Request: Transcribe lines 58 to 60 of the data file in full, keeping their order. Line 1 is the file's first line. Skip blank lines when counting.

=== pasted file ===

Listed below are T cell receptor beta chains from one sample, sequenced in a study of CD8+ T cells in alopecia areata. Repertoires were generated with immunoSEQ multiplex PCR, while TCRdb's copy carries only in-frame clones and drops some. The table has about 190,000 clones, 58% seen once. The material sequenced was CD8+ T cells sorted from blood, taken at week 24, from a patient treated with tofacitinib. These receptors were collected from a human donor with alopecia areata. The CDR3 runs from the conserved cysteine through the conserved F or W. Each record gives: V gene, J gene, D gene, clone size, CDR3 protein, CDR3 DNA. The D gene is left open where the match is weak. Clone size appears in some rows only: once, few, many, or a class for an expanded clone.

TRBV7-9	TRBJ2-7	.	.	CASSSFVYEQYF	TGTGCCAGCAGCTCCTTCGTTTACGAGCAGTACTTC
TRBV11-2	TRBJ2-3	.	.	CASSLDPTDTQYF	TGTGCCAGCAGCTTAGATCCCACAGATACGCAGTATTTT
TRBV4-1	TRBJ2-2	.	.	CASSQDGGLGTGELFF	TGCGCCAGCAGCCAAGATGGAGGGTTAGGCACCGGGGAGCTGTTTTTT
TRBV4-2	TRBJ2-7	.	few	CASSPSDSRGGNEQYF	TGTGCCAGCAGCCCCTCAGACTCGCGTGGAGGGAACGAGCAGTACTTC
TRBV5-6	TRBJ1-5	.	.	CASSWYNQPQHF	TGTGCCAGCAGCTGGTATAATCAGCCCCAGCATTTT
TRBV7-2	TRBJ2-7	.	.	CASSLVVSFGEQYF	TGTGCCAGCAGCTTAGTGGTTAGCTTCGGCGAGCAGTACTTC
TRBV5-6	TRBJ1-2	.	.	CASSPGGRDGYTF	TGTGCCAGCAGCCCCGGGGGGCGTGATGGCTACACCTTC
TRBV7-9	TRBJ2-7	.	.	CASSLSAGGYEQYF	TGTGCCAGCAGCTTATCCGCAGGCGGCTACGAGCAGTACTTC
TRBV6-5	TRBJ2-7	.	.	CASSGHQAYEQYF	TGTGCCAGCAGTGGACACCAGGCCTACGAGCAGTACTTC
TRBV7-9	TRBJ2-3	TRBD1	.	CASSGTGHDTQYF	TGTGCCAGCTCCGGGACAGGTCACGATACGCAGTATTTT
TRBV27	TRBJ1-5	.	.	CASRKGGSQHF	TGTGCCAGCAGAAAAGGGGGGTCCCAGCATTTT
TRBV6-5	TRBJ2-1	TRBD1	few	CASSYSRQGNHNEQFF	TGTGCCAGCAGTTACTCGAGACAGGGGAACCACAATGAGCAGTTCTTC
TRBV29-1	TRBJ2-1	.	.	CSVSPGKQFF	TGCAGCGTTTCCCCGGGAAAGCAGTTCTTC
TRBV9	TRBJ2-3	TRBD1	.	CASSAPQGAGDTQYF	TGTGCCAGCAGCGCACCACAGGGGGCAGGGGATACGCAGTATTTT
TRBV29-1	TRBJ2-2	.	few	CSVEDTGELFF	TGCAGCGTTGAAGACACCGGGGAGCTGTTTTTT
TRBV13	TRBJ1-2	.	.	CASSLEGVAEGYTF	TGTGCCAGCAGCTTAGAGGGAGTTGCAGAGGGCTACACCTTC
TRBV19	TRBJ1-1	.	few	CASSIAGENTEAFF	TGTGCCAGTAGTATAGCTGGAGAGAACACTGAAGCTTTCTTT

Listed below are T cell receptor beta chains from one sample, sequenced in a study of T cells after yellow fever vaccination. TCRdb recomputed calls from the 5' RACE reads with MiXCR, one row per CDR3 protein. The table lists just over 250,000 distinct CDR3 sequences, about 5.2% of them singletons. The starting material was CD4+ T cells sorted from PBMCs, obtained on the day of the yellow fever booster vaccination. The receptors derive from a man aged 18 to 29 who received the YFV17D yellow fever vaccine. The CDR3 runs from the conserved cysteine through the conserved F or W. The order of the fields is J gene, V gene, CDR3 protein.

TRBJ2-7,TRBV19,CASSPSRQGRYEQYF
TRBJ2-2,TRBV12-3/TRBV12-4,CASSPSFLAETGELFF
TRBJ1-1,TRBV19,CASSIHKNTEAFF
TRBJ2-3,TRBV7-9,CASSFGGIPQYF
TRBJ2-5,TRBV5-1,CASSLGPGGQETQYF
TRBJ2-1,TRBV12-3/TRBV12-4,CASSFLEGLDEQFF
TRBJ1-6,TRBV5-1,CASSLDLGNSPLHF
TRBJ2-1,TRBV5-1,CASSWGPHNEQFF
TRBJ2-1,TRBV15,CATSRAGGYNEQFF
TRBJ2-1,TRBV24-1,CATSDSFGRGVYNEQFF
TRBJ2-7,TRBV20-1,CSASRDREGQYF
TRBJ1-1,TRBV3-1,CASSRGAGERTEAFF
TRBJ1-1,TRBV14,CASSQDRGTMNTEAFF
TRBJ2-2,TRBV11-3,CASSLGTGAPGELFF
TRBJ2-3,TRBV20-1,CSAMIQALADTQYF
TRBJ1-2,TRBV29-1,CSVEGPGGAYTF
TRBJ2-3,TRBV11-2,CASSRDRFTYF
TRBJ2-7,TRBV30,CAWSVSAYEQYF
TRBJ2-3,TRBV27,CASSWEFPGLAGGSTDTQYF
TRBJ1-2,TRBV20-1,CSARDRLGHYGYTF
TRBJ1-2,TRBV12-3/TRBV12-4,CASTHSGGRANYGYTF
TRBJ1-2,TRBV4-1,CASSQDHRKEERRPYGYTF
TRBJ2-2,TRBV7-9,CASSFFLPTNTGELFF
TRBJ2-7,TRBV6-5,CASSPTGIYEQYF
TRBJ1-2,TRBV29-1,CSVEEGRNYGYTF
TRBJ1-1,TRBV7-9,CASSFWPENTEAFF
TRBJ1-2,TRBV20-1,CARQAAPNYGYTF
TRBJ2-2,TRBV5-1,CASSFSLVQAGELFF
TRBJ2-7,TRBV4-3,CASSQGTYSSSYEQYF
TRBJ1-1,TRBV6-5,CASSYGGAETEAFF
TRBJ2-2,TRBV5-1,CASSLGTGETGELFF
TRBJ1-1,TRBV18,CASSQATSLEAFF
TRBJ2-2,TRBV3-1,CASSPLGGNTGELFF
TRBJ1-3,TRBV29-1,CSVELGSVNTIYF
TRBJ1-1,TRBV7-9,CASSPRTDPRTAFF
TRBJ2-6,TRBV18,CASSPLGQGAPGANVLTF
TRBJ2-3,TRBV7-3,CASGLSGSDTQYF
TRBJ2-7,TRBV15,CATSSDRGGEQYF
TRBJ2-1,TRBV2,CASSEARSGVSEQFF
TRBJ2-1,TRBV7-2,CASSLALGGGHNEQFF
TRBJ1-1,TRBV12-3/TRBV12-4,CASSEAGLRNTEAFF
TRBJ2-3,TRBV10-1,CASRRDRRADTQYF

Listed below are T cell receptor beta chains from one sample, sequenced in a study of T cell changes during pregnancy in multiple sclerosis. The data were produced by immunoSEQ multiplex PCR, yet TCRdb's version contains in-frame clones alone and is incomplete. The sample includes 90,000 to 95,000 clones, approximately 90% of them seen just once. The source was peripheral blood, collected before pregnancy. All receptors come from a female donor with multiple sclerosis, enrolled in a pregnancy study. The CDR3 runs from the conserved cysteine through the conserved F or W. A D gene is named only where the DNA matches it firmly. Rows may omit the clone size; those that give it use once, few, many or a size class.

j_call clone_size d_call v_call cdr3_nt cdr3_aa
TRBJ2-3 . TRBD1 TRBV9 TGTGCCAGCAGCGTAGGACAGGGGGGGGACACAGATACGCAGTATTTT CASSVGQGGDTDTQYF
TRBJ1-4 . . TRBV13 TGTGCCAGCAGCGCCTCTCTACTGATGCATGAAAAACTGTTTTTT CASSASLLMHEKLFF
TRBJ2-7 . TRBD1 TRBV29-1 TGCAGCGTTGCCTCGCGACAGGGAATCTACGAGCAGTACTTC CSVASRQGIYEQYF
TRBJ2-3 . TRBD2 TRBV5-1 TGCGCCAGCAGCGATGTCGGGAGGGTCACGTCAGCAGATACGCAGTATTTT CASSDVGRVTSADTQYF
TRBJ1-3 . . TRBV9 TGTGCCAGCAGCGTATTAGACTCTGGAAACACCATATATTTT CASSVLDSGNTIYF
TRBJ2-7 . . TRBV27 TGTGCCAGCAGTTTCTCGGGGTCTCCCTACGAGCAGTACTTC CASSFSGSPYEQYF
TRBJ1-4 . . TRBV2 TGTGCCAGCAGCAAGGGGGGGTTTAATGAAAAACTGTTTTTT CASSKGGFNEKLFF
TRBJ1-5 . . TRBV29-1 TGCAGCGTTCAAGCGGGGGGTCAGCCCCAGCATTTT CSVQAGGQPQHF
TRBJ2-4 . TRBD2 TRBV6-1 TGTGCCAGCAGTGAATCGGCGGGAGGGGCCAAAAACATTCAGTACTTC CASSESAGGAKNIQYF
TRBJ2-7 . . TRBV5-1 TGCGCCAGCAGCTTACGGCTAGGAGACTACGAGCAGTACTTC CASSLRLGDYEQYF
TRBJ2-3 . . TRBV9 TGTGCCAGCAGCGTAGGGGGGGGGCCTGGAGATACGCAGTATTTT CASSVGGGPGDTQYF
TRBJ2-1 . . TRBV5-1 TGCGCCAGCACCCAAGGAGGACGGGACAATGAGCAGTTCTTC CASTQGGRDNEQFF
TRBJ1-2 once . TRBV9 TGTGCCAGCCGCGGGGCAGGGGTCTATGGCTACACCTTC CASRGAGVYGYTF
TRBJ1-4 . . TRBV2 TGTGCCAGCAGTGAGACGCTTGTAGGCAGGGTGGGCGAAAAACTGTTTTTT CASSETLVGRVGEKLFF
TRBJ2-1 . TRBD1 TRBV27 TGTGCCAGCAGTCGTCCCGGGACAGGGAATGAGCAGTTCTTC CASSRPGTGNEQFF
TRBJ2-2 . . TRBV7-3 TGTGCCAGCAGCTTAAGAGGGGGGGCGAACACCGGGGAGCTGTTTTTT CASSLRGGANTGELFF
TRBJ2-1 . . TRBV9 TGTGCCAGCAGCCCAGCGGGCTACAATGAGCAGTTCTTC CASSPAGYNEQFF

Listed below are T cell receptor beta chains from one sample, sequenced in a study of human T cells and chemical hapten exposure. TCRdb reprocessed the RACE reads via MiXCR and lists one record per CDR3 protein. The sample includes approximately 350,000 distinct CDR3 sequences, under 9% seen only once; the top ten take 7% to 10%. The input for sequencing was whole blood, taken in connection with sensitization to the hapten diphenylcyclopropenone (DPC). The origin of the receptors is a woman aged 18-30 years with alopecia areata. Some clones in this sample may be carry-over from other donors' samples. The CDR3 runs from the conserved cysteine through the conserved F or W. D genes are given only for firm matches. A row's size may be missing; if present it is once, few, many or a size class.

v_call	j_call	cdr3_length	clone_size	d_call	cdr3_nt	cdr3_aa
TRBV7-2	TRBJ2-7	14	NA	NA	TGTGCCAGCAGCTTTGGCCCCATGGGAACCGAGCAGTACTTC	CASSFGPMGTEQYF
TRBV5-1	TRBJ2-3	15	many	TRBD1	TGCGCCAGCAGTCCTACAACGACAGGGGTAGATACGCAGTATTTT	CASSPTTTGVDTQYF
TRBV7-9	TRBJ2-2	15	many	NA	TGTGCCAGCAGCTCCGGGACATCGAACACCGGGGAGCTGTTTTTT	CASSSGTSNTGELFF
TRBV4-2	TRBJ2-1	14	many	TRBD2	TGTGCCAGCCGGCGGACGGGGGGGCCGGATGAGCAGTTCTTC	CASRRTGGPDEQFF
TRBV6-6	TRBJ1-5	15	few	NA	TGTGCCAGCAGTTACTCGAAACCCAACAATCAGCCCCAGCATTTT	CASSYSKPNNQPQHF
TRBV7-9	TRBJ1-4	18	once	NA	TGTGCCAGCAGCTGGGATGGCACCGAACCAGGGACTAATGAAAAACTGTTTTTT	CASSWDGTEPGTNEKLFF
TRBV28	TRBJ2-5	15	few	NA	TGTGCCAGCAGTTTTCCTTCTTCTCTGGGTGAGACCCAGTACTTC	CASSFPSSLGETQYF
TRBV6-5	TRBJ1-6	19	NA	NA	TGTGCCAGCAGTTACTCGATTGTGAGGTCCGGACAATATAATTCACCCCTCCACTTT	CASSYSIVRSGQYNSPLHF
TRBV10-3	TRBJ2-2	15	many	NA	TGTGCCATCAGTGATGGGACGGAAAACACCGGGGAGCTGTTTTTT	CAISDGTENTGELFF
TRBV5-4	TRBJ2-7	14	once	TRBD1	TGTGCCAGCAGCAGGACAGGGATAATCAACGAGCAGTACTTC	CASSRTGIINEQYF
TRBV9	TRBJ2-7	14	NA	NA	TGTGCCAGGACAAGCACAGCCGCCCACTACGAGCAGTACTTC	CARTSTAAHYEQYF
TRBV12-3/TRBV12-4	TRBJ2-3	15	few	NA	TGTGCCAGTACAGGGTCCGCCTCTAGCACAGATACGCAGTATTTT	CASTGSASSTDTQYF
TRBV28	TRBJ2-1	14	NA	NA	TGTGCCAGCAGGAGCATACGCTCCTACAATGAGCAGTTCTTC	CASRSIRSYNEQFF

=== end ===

TRBJ2-1,TRBV2,CASSEARSGVSEQFF
TRBJ2-1,TRBV7-2,CASSLALGGGHNEQFF
TRBJ1-1,TRBV12-3/TRBV12-4,CASSEAGLRNTEAFF